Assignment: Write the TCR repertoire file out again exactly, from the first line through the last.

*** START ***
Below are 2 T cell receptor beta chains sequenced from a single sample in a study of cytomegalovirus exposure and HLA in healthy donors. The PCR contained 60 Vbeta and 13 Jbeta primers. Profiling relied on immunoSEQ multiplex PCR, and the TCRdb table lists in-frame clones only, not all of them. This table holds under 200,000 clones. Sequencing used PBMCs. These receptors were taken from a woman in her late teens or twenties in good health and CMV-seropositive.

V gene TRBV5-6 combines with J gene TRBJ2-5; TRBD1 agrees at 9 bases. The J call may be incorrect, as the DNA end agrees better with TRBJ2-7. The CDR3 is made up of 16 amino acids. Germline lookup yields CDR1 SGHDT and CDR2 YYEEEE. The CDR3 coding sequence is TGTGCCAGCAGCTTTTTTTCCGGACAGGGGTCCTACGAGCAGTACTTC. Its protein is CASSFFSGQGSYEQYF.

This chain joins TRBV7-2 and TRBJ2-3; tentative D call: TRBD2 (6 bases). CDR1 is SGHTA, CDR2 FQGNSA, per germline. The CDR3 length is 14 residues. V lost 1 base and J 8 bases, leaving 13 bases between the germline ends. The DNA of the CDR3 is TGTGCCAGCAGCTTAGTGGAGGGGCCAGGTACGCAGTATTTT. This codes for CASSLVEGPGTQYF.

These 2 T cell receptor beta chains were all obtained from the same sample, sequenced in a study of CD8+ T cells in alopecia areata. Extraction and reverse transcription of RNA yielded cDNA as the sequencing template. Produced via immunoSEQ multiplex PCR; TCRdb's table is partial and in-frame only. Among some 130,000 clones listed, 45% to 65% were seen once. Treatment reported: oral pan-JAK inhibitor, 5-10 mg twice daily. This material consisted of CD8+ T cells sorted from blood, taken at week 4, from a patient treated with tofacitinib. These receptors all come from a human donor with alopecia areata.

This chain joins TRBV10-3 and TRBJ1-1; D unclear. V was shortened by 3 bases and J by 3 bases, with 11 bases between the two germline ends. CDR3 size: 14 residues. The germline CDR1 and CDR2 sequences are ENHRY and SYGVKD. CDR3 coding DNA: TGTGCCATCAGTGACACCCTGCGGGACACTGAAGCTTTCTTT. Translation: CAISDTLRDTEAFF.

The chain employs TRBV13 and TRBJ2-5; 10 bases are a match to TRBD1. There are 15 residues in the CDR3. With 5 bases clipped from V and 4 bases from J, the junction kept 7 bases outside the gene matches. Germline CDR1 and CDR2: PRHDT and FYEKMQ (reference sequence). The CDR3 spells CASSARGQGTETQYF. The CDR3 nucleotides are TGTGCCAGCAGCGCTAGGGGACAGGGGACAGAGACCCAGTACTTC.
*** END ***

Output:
Below are 2 T cell receptor beta chains sequenced from a single sample in a study of cytomegalovirus exposure and HLA in healthy donors. The PCR contained 60 Vbeta and 13 Jbeta primers. Profiling relied on immunoSEQ multiplex PCR, and the TCRdb table lists in-frame clones only, not all of them. This table holds under 200,000 clones. Sequencing used PBMCs. These receptors were taken from a woman in her late teens or twenties in good health and CMV-seropositive.

V gene TRBV5-6 combines with J gene TRBJ2-5; TRBD1 agrees at 9 bases. The J call may be incorrect, as the DNA end agrees better with TRBJ2-7. The CDR3 is made up of 16 amino acids. Germline lookup yields CDR1 SGHDT and CDR2 YYEEEE. The CDR3 coding sequence is TGTGCCAGCAGCTTTTTTTCCGGACAGGGGTCCTACGAGCAGTACTTC. Its protein is CASSFFSGQGSYEQYF.

This chain joins TRBV7-2 and TRBJ2-3; tentative D call: TRBD2 (6 bases). CDR1 is SGHTA, CDR2 FQGNSA, per germline. The CDR3 length is 14 residues. V lost 1 base and J 8 bases, leaving 13 bases between the germline ends. The DNA of the CDR3 is TGTGCCAGCAGCTTAGTGGAGGGGCCAGGTACGCAGTATTTT. This codes for CASSLVEGPGTQYF.

These 2 T cell receptor beta chains were all obtained from the same sample, sequenced in a study of CD8+ T cells in alopecia areata. Extraction and reverse transcription of RNA yielded cDNA as the sequencing template. Produced via immunoSEQ multiplex PCR; TCRdb's table is partial and in-frame only. Among some 130,000 clones listed, 45% to 65% were seen once. Treatment reported: oral pan-JAK inhibitor, 5-10 mg twice daily. This material consisted of CD8+ T cells sorted from blood, taken at week 4, from a patient treated with tofacitinib. These receptors all come from a human donor with alopecia areata.

This chain joins TRBV10-3 and TRBJ1-1; D unclear. V was shortened by 3 bases and J by 3 bases, with 11 bases between the two germline ends. CDR3 size: 14 residues. The germline CDR1 and CDR2 sequences are ENHRY and SYGVKD. CDR3 coding DNA: TGTGCCATCAGTGACACCCTGCGGGACACTGAAGCTTTCTTT. Translation: CAISDTLRDTEAFF.

The chain employs TRBV13 and TRBJ2-5; 10 bases are a match to TRBD1. There are 15 residues in the CDR3. With 5 bases clipped from V and 4 bases from J, the junction kept 7 bases outside the gene matches. Germline CDR1 and CDR2: PRHDT and FYEKMQ (reference sequence). The CDR3 spells CASSARGQGTETQYF. The CDR3 nucleotides are TGTGCCAGCAGCGCTAGGGGACAGGGGACAGAGACCCAGTACTTC.